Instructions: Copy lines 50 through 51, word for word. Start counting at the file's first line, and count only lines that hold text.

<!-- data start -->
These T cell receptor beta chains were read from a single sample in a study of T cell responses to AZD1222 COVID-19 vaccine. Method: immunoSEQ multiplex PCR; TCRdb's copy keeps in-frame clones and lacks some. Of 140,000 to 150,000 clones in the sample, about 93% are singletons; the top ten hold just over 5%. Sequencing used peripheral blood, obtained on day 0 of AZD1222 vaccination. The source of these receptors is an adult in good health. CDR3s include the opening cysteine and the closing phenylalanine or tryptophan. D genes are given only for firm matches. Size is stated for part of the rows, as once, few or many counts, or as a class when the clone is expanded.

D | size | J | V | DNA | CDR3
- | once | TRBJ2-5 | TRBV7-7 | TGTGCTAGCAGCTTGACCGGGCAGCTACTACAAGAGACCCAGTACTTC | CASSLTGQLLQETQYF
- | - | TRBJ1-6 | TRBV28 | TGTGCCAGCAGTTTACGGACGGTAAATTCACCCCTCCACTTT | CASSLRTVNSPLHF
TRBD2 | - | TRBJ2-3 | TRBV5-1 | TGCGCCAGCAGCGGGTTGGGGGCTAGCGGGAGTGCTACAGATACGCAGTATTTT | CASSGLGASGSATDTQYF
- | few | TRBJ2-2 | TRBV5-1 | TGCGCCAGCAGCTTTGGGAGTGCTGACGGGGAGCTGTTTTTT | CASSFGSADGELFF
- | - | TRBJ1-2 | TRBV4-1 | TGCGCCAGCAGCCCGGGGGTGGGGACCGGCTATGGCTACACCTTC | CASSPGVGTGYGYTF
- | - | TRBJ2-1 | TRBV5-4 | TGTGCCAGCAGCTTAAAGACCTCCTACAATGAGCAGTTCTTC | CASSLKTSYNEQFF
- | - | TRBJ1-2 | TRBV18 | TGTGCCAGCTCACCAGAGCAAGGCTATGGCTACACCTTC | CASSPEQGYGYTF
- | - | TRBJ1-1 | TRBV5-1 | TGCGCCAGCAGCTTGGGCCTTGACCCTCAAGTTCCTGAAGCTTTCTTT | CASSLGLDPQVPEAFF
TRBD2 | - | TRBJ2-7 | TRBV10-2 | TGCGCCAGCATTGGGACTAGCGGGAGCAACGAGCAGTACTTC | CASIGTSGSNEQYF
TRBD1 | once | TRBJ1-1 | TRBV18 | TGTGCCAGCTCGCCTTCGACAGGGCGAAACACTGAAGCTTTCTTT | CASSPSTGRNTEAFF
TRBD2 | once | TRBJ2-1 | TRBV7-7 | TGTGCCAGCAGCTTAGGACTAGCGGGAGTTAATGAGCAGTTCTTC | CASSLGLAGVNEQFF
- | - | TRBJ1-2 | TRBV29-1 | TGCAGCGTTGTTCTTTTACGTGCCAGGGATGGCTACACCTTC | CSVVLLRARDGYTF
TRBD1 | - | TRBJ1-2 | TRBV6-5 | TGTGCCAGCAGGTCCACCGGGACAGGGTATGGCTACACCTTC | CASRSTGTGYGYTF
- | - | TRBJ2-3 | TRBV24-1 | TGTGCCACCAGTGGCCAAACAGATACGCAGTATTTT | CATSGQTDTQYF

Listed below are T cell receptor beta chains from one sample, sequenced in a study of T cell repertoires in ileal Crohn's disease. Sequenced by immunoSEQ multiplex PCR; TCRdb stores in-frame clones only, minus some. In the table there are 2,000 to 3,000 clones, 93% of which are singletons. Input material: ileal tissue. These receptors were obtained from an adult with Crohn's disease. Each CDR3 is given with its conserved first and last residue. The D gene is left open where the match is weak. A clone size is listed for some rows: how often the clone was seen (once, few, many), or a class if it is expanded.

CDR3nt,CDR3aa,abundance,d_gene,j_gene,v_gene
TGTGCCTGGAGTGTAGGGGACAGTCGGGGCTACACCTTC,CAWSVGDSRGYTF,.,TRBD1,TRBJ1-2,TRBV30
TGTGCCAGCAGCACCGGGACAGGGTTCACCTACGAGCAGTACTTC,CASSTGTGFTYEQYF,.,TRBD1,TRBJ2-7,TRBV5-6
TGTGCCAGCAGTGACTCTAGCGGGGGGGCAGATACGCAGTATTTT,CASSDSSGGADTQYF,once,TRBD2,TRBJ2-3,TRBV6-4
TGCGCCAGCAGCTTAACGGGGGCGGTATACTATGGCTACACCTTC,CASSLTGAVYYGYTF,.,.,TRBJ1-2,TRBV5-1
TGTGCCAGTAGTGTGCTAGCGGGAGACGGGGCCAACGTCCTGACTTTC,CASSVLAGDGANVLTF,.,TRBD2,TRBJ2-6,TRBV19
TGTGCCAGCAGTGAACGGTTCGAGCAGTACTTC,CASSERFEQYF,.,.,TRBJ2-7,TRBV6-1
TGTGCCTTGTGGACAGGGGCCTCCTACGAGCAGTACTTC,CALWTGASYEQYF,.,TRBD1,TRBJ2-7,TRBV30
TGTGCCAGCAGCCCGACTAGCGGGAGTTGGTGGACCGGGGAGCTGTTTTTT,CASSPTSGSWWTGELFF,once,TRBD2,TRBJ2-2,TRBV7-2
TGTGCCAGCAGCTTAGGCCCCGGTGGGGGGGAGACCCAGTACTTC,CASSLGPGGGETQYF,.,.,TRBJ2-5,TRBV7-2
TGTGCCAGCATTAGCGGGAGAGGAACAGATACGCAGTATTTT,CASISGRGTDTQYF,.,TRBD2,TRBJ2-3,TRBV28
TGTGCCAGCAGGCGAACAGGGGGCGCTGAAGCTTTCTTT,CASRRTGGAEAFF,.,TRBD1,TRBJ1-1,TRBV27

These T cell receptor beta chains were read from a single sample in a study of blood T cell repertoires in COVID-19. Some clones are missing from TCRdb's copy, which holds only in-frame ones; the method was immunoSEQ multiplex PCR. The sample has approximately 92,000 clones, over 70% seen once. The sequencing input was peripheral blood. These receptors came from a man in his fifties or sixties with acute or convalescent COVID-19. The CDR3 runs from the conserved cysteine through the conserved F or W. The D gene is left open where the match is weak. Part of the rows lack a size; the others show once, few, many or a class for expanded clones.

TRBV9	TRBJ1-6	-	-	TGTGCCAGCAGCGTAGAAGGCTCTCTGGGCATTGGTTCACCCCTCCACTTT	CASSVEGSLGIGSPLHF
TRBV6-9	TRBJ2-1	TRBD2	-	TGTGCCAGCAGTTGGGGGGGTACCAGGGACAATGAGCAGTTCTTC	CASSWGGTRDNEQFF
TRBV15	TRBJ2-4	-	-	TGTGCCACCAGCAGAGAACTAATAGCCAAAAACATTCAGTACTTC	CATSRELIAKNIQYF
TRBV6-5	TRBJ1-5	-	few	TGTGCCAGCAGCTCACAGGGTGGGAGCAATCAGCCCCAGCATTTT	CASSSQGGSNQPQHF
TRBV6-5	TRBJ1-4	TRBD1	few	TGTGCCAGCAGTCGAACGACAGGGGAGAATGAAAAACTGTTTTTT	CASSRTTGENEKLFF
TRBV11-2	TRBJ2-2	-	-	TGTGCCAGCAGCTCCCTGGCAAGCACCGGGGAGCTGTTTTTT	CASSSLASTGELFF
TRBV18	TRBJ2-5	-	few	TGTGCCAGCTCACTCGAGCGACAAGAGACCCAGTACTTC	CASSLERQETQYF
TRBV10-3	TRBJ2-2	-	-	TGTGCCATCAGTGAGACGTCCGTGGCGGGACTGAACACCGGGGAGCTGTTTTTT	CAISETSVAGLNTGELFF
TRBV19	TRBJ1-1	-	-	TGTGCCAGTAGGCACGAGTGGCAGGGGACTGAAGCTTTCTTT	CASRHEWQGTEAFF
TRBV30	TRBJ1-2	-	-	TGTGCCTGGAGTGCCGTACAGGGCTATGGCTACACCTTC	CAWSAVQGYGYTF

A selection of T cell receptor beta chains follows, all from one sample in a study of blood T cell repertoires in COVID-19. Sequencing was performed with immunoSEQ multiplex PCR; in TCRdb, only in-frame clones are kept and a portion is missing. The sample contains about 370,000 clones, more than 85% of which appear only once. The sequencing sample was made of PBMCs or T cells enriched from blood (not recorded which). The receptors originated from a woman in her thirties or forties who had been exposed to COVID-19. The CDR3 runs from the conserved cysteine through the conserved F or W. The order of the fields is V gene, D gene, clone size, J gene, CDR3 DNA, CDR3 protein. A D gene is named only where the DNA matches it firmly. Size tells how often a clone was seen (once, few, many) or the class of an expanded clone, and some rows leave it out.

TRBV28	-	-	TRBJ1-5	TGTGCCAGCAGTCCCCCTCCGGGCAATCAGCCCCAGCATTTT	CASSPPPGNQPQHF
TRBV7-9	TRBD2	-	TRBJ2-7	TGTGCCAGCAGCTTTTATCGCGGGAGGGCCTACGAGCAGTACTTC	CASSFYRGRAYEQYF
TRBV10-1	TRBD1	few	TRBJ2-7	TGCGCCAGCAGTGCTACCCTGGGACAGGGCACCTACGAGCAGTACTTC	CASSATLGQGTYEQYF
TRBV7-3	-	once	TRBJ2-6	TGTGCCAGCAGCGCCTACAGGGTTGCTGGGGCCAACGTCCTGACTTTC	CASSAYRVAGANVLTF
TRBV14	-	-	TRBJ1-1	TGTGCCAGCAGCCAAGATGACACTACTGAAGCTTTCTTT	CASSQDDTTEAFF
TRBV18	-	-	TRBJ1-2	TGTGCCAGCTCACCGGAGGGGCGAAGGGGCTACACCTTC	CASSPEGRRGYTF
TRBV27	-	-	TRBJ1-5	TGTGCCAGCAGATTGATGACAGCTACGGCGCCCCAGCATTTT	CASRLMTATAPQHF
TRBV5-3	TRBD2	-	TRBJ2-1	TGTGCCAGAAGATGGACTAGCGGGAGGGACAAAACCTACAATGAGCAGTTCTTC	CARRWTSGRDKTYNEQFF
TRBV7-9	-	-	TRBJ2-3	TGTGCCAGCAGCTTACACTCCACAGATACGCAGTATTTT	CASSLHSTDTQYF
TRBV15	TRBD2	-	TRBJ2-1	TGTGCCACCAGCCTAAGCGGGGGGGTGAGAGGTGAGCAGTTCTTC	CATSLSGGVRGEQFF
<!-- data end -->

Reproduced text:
TRBV7-9	-	-	TRBJ2-3	TGTGCCAGCAGCTTACACTCCACAGATACGCAGTATTTT	CASSLHSTDTQYF
TRBV15	TRBD2	-	TRBJ2-1	TGTGCCACCAGCCTAAGCGGGGGGGTGAGAGGTGAGCAGTTCTTC	CATSLSGGVRGEQFF